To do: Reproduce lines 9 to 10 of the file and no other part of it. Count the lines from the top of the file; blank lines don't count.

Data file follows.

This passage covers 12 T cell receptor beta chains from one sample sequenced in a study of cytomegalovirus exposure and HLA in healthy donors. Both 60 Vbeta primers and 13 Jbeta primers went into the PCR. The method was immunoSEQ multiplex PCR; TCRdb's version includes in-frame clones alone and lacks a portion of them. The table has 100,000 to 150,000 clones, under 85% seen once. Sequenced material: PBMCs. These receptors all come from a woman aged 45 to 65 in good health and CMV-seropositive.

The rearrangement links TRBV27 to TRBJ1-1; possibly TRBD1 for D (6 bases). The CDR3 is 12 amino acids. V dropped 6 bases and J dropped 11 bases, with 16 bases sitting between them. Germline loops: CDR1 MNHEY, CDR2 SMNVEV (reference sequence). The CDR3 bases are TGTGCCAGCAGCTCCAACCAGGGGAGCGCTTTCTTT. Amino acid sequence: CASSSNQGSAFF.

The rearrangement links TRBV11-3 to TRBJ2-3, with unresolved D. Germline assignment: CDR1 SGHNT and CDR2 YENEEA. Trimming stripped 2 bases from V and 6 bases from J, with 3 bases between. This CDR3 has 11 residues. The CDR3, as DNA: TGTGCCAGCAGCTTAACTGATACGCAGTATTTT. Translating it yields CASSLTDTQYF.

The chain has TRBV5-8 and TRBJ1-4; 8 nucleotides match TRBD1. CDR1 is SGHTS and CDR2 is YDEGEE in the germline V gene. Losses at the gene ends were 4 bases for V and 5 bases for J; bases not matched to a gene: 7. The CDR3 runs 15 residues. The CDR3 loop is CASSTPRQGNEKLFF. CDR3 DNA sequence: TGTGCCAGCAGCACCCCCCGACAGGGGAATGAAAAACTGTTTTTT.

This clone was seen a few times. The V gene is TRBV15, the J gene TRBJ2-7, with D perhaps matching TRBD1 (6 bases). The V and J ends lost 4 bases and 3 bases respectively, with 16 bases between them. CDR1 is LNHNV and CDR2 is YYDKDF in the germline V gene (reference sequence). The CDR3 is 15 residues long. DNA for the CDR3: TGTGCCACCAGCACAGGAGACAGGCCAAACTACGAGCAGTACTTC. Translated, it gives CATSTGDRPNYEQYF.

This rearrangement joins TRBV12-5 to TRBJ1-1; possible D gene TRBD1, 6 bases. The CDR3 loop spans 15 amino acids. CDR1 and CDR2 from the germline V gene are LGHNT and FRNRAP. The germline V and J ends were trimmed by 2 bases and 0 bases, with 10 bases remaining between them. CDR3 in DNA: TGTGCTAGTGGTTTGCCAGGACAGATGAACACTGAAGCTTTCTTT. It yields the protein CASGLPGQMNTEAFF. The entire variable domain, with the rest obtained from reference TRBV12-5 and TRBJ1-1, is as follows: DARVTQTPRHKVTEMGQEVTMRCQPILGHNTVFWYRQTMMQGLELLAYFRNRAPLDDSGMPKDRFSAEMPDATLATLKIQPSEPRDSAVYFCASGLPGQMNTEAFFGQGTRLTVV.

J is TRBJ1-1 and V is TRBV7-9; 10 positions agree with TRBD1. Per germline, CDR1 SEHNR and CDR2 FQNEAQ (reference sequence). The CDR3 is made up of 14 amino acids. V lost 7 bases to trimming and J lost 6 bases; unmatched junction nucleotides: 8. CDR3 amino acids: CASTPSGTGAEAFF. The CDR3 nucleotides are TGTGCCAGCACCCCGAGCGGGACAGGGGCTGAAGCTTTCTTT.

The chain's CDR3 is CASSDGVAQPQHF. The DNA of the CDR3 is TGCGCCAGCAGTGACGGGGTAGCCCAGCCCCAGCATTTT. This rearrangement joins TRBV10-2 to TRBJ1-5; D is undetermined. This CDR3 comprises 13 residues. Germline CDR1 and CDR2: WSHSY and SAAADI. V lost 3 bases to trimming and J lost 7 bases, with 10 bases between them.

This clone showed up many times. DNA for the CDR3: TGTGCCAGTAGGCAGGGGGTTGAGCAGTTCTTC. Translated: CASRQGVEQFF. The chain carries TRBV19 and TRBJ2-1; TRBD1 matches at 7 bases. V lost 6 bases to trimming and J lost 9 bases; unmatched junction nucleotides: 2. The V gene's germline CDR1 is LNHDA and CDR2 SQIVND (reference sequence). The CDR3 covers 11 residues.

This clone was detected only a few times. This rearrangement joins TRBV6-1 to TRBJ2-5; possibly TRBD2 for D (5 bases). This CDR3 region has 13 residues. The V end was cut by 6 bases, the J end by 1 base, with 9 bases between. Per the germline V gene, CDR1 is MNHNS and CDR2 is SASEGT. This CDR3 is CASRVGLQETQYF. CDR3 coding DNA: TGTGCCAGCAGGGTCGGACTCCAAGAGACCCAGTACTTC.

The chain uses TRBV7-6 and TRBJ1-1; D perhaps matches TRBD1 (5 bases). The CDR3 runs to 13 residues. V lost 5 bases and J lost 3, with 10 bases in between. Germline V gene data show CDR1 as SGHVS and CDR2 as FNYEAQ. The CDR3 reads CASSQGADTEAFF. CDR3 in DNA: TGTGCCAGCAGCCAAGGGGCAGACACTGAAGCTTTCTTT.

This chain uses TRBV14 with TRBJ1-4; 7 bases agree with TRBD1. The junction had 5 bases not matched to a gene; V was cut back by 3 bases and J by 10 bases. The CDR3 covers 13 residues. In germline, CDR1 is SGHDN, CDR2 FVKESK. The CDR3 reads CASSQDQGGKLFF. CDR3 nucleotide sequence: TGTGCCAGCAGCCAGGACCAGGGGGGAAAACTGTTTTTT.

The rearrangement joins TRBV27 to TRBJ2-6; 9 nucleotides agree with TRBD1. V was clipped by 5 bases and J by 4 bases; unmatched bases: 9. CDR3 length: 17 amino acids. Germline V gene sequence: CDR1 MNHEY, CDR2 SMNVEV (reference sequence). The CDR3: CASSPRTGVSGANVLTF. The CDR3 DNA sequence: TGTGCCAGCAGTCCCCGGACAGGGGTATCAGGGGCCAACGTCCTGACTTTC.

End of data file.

This clone showed up many times. DNA for the CDR3: TGTGCCAGTAGGCAGGGGGTTGAGCAGTTCTTC. Translated: CASRQGVEQFF. The chain carries TRBV19 and TRBJ2-1; TRBD1 matches at 7 bases. V lost 6 bases to trimming and J lost 9 bases; unmatched junction nucleotides: 2. The V gene's germline CDR1 is LNHDA and CDR2 SQIVND (reference sequence). The CDR3 covers 11 residues.

This clone was detected only a few times. This rearrangement joins TRBV6-1 to TRBJ2-5; possibly TRBD2 for D (5 bases). This CDR3 region has 13 residues. The V end was cut by 6 bases, the J end by 1 base, with 9 bases between. Per the germline V gene, CDR1 is MNHNS and CDR2 is SASEGT. This CDR3 is CASRVGLQETQYF. CDR3 coding DNA: TGTGCCAGCAGGGTCGGACTCCAAGAGACCCAGTACTTC.